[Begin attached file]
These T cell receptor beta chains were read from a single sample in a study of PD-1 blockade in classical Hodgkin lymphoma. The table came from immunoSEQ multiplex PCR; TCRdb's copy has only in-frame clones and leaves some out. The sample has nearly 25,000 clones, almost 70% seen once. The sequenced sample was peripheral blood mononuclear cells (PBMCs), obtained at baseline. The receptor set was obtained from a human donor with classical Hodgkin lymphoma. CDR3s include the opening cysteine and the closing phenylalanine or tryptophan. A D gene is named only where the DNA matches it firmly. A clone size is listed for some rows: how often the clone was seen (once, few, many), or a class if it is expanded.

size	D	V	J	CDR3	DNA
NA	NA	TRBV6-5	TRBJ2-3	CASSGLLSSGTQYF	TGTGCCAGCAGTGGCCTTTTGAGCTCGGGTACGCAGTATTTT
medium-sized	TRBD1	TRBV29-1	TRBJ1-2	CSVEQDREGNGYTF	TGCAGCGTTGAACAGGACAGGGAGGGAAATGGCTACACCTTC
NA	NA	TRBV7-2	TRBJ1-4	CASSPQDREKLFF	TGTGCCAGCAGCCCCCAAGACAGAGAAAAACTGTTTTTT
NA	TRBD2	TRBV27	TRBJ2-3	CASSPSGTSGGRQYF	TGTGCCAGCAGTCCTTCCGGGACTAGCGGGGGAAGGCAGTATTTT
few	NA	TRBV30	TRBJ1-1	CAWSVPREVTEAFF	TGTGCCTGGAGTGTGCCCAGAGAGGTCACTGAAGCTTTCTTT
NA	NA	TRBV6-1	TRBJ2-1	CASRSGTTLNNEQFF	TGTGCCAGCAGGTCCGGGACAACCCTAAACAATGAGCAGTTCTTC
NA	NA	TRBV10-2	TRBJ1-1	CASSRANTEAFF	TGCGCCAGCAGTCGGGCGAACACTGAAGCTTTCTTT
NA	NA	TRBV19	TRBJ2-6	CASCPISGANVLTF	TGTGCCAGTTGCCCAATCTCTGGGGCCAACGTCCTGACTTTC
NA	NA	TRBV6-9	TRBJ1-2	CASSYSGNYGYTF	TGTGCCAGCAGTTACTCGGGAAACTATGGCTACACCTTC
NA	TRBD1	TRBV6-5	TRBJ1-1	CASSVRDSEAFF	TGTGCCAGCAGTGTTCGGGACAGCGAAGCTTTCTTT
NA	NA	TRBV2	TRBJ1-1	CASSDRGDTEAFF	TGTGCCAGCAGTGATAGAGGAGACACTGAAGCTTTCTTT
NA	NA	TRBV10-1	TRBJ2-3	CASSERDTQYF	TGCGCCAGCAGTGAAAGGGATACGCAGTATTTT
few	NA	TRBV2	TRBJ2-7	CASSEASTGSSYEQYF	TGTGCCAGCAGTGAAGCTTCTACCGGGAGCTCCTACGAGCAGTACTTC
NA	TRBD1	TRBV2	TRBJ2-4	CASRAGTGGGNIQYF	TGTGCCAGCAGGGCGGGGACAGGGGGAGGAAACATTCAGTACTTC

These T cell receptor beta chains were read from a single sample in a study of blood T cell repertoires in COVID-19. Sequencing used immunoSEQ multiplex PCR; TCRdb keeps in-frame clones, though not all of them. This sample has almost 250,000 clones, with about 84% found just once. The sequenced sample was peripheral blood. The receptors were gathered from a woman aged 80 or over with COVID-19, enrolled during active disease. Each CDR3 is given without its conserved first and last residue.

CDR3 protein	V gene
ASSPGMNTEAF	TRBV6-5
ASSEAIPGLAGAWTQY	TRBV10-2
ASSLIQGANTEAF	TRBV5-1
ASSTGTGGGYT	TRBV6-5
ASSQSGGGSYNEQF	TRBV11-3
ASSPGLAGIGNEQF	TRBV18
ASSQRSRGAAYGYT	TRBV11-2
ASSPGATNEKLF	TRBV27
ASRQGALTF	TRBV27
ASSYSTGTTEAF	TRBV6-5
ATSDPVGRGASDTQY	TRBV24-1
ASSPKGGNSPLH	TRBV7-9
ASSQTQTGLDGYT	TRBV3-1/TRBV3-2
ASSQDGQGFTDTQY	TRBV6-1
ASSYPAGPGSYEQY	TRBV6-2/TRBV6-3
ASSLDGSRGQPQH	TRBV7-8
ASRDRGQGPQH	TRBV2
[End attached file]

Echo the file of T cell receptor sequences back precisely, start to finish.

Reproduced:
These T cell receptor beta chains were read from a single sample in a study of PD-1 blockade in classical Hodgkin lymphoma. The table came from immunoSEQ multiplex PCR; TCRdb's copy has only in-frame clones and leaves some out. The sample has nearly 25,000 clones, almost 70% seen once. The sequenced sample was peripheral blood mononuclear cells (PBMCs), obtained at baseline. The receptor set was obtained from a human donor with classical Hodgkin lymphoma. CDR3s include the opening cysteine and the closing phenylalanine or tryptophan. A D gene is named only where the DNA matches it firmly. A clone size is listed for some rows: how often the clone was seen (once, few, many), or a class if it is expanded.

size	D	V	J	CDR3	DNA
NA	NA	TRBV6-5	TRBJ2-3	CASSGLLSSGTQYF	TGTGCCAGCAGTGGCCTTTTGAGCTCGGGTACGCAGTATTTT
medium-sized	TRBD1	TRBV29-1	TRBJ1-2	CSVEQDREGNGYTF	TGCAGCGTTGAACAGGACAGGGAGGGAAATGGCTACACCTTC
NA	NA	TRBV7-2	TRBJ1-4	CASSPQDREKLFF	TGTGCCAGCAGCCCCCAAGACAGAGAAAAACTGTTTTTT
NA	TRBD2	TRBV27	TRBJ2-3	CASSPSGTSGGRQYF	TGTGCCAGCAGTCCTTCCGGGACTAGCGGGGGAAGGCAGTATTTT
few	NA	TRBV30	TRBJ1-1	CAWSVPREVTEAFF	TGTGCCTGGAGTGTGCCCAGAGAGGTCACTGAAGCTTTCTTT
NA	NA	TRBV6-1	TRBJ2-1	CASRSGTTLNNEQFF	TGTGCCAGCAGGTCCGGGACAACCCTAAACAATGAGCAGTTCTTC
NA	NA	TRBV10-2	TRBJ1-1	CASSRANTEAFF	TGCGCCAGCAGTCGGGCGAACACTGAAGCTTTCTTT
NA	NA	TRBV19	TRBJ2-6	CASCPISGANVLTF	TGTGCCAGTTGCCCAATCTCTGGGGCCAACGTCCTGACTTTC
NA	NA	TRBV6-9	TRBJ1-2	CASSYSGNYGYTF	TGTGCCAGCAGTTACTCGGGAAACTATGGCTACACCTTC
NA	TRBD1	TRBV6-5	TRBJ1-1	CASSVRDSEAFF	TGTGCCAGCAGTGTTCGGGACAGCGAAGCTTTCTTT
NA	NA	TRBV2	TRBJ1-1	CASSDRGDTEAFF	TGTGCCAGCAGTGATAGAGGAGACACTGAAGCTTTCTTT
NA	NA	TRBV10-1	TRBJ2-3	CASSERDTQYF	TGCGCCAGCAGTGAAAGGGATACGCAGTATTTT
few	NA	TRBV2	TRBJ2-7	CASSEASTGSSYEQYF	TGTGCCAGCAGTGAAGCTTCTACCGGGAGCTCCTACGAGCAGTACTTC
NA	TRBD1	TRBV2	TRBJ2-4	CASRAGTGGGNIQYF	TGTGCCAGCAGGGCGGGGACAGGGGGAGGAAACATTCAGTACTTC

These T cell receptor beta chains were read from a single sample in a study of blood T cell repertoires in COVID-19. Sequencing used immunoSEQ multiplex PCR; TCRdb keeps in-frame clones, though not all of them. This sample has almost 250,000 clones, with about 84% found just once. The sequenced sample was peripheral blood. The receptors were gathered from a woman aged 80 or over with COVID-19, enrolled during active disease. Each CDR3 is given without its conserved first and last residue.

CDR3 protein	V gene
ASSPGMNTEAF	TRBV6-5
ASSEAIPGLAGAWTQY	TRBV10-2
ASSLIQGANTEAF	TRBV5-1
ASSTGTGGGYT	TRBV6-5
ASSQSGGGSYNEQF	TRBV11-3
ASSPGLAGIGNEQF	TRBV18
ASSQRSRGAAYGYT	TRBV11-2
ASSPGATNEKLF	TRBV27
ASRQGALTF	TRBV27
ASSYSTGTTEAF	TRBV6-5
ATSDPVGRGASDTQY	TRBV24-1
ASSPKGGNSPLH	TRBV7-9
ASSQTQTGLDGYT	TRBV3-1/TRBV3-2
ASSQDGQGFTDTQY	TRBV6-1
ASSYPAGPGSYEQY	TRBV6-2/TRBV6-3
ASSLDGSRGQPQH	TRBV7-8
ASRDRGQGPQH	TRBV2